I probably would have wanted to read Téa Obreht's debut novel at some point regardless of its inclusion on the Orange Prize long and short lists and then winning it because, regardless of the hype of her being claimed a young writer to watch, I like books that are rather magical and `fairytale for grown ups' was one of the things I kept hearing in regard to `The Tiger's Wife' when it was mentioned. It is also a novel about the country formerly known as Yugoslavia and its break up, a subject which fascinates me. I actually holidayed there as a child and was fascinated by the news as this country was torn apart. So its interesting that while aspects of it were brilliance, overall I was left a tiny bit let down. Let me explain...

For me one of the greatest charms of `The Tiger's Wife' was the story of the relationship between grandfather and grandchild. Our narrator, Natalia a doctor, tells us the tale of her grandfather's life from the memories she has of him and the tales that he told her of his former life after she learns from her grandmother that he has died in mysterious circumstances and after he disappeared telling everyone he was going to see Natalia. It's the mystery, the fact some of his possessions are missing and the need to understand him that sets Natalia on a mental, rather than physical, journey to work out just who her grandfather was.

The thing I loved about the novel also became the thing that I didn't love so much about it. As the story goes on we are introduced to the myths and fables of her grandfather's life. Whilst I love these sort of `fairytales for adults', sometimes I was just confused by them. I would read them, like the tale of the deathless man, really enjoy them and yet be left wondering as to their relevance as a whole.
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Most Recent Customer Reviews
5.0 out of 5 stars an amazing debut
The Tiger’s Wife is the first novel by Serbian-born American author, Tea Obrecht, and is the winner of the 2011 Orange Prize for Fiction. Read more
Published 2 days ago by Cloggie Downunder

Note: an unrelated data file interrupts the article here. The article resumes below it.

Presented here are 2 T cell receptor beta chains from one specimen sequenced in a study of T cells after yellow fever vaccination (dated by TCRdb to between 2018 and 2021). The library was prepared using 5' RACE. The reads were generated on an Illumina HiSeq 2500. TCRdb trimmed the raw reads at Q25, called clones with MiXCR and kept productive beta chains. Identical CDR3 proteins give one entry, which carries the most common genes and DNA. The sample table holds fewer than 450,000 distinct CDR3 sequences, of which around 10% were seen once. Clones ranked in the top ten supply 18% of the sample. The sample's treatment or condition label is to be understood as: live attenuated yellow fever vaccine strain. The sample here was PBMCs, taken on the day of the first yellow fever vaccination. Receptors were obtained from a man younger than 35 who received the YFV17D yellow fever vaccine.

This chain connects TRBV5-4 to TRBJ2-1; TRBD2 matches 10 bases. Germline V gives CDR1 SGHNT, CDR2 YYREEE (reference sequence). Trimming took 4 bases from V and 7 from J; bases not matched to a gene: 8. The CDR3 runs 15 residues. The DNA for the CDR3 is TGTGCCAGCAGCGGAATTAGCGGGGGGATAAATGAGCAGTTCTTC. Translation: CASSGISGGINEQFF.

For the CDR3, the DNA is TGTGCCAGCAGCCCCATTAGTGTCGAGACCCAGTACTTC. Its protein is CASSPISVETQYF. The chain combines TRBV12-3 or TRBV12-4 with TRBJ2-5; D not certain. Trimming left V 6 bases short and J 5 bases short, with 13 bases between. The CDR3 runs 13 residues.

5.0 out of 5 stars Five Stars
Loved it, an unusual story, so rich in the characters revealed. You wont regret reading this wonderful tale
Published 26 days ago by yana childs
5.0 out of 5 stars A weave of intriguing tales
This is not what I was expecting. The main story is about a young woman who's grandfather told her about the deathless man and the tigers wife. Read more
Published 1 month ago by Heather Crawford
4.0 out of 5 stars gorgeous but unreal
among the most beautiful writing i have ever read and a peerlessly engrossing story in the realm of the real. Read more
Published 3 months ago by Zangiku
2.0 out of 5 stars Not very good
Artificial, quasi magical realism. Slight cultural interest, I felt it could have given a great deal more of interest about the local culture with stronger characterisation and... Read more
Published 8 months ago by LRE
3.0 out of 5 stars Little bit stereotypical and too long fairy tale about the Balkans...
I wasn't aware of all the praises this novel and its author received but read it by chance, based on the other books' recommendations. Read more
Published 8 months ago by Denis Vukosav
3.0 out of 5 stars An interesting book about Eastern Europe
Structure and contents a little bit ouf ot the ordinary. Contents relating to the old Ygoslavia, but written by a young American.., an interesting combination.
Published 8 months ago by Barbro M Fountain
3.0 out of 5 stars Weird
Having read a couple of excellent reviews, I had very high expectations of this book. Although the writing was impressive - especially for a young writer who wasn't born in an... Read more
Published 9 months ago by marianna
4.0 out of 5 stars fascinating story
fascinating story using subtle layers of myth and family history - often quite shocking always thought provoking - there are many insights into living in a country which has had... Read more
Published 12 months ago by Barbara Osborne
1.0 out of 5 stars Better things to do.
There are only about 4 books that I have never been able to complete and I am sorry to say this is one of them. It was suggested to me by a friend and she waited for my comments. Read more
Published 13 months ago by Keith Hartwell